Water Resources Roundtable Meeting in Pennsylvania
Updated: Aug 28
Environmental and Engineering Solutions, Inc. (EES) attended a Pennsylvania Department of Environmental Protection (DEP) roundtable meeting focusing on water resources on June 30, 2004. Over 35 area residents, business representatives and municipal officials attended the roundtable. The roundtable featured two speakers, Carol Collier, the Delaware River Basin Commission (DRBC) Executive Director and Jen Fields, a DEP Water Management Permit Chief. Ms. Collier focused on Act 220 (Water Resources Planning Act) and updated the attendees on the status of the DRBC’s progress in complying with Act 220. Ms. Fields centered her discussion on Total Maximum Daily Load (TMDL) permitting.
The Water Resources Planning Act (Act 220 of 2002) requires the DEP to conduct a statewide water withdrawal and use registration and reporting program and to update the State Water Plan by 2008. Facilities that use over 10,000 gallons of water per day, over any 30-day period, must register and report their water usage to the DEP. Registrations for existing withdrawals and use were due in March 2004 and are currently being accepted. Discussions on the update of the State Water Plan are underway and the update will include strategies regarding wastewater, storm water, supply and demand and water permitting.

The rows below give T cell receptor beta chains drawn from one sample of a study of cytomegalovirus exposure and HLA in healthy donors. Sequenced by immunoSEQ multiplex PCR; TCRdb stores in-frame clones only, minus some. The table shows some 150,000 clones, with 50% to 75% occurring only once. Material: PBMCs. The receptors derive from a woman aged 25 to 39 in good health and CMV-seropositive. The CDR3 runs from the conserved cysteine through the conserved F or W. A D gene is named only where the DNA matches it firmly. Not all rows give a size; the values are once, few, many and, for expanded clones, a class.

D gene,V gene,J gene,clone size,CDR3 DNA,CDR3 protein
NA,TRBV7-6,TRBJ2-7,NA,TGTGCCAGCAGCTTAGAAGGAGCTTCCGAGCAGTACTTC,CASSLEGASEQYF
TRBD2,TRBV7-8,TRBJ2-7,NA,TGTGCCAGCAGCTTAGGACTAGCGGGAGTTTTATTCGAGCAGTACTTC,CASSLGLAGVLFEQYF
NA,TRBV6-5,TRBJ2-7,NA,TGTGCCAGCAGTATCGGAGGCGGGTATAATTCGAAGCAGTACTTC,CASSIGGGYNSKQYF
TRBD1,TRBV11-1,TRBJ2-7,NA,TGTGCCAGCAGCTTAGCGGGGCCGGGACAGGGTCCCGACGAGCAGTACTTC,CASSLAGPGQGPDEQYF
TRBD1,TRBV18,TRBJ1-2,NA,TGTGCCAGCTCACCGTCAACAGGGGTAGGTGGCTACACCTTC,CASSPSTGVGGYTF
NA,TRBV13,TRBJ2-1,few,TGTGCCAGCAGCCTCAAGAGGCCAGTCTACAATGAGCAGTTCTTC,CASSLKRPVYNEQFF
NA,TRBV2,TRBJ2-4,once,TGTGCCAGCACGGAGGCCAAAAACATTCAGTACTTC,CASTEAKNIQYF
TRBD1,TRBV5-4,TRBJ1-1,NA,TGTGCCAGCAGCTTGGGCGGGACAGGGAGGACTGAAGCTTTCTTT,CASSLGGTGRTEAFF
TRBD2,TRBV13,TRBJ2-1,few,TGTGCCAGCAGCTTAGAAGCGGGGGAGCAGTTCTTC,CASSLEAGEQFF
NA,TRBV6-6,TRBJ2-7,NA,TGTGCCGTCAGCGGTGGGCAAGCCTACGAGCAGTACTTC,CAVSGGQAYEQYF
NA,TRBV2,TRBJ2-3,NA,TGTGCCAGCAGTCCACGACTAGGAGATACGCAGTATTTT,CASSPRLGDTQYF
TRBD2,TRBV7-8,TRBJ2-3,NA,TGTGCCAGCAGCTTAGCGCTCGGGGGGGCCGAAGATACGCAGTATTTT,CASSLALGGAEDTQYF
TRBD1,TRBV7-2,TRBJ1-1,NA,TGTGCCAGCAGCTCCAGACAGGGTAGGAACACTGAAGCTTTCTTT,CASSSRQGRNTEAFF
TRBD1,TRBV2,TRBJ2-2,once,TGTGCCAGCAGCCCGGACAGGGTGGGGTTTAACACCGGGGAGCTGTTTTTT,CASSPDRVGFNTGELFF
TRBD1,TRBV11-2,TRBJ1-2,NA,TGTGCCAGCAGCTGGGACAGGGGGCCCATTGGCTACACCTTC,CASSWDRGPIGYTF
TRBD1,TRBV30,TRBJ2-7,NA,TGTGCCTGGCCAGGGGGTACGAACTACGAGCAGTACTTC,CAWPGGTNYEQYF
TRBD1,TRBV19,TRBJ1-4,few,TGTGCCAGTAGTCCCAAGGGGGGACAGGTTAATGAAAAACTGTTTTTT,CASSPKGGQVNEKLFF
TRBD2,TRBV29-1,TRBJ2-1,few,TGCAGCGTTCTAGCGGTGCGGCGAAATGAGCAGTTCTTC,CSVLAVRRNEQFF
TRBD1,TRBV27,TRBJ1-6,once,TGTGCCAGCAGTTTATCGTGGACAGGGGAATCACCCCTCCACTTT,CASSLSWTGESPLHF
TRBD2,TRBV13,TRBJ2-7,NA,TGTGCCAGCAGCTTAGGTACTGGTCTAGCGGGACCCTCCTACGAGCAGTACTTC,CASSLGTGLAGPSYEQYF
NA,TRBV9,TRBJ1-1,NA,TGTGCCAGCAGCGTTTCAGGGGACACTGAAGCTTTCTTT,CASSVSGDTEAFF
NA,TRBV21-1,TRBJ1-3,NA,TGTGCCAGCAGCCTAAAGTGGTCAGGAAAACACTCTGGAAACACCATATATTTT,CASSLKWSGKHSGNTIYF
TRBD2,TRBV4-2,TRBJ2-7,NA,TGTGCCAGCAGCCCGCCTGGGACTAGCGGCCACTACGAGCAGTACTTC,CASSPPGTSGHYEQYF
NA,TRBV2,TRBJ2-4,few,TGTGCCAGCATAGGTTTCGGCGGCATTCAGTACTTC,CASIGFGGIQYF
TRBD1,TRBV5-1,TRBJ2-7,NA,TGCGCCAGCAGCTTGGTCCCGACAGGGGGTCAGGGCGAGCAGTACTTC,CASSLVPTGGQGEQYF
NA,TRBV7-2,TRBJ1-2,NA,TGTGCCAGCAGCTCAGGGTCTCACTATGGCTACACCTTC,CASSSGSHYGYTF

EES is currently assisting clients with compliance with Act 220. Contact Tom Petersen at 215-881-9401 for further information.
Total Maximum Daily Loads (TMDL)
Also underway for completion in 2008 are the Pennsylvania TMDL reports. TMDLs represent the total amount of pollutants that can be assimilated by a stream without causing water quality standards to be exceeded. Since 1997, the DEP has been developing TMDLs for impaired streams in the Commonwealth of Pennsylvania. The final result for each stream is a TMDL report including follow-up and monitoring needs.
Manufacturing and other point and non-point sources in Pennsylvania will see the effects of the TMDL process in their National Pollutant Discharge Elimination System (NPDES) permits. The 5-year NPDES permit renewal process will consider TMDLs developed for stream(s) into which the source discharges. Typically a source will have 2 or 3 years to comply with new requirements resulting from the TMDL reports. Common pollution reductions will relate to sedimentation, nutrients and metals. New sources that are not included under the original TMDL report may have difficulty obtaining a permit, since there may be only a small margin of safety in the TMDL report.
EES is currently assisting clients with NPDES permits and TMDLs. Contact Tom Petersen at 215-881-9401 for further information.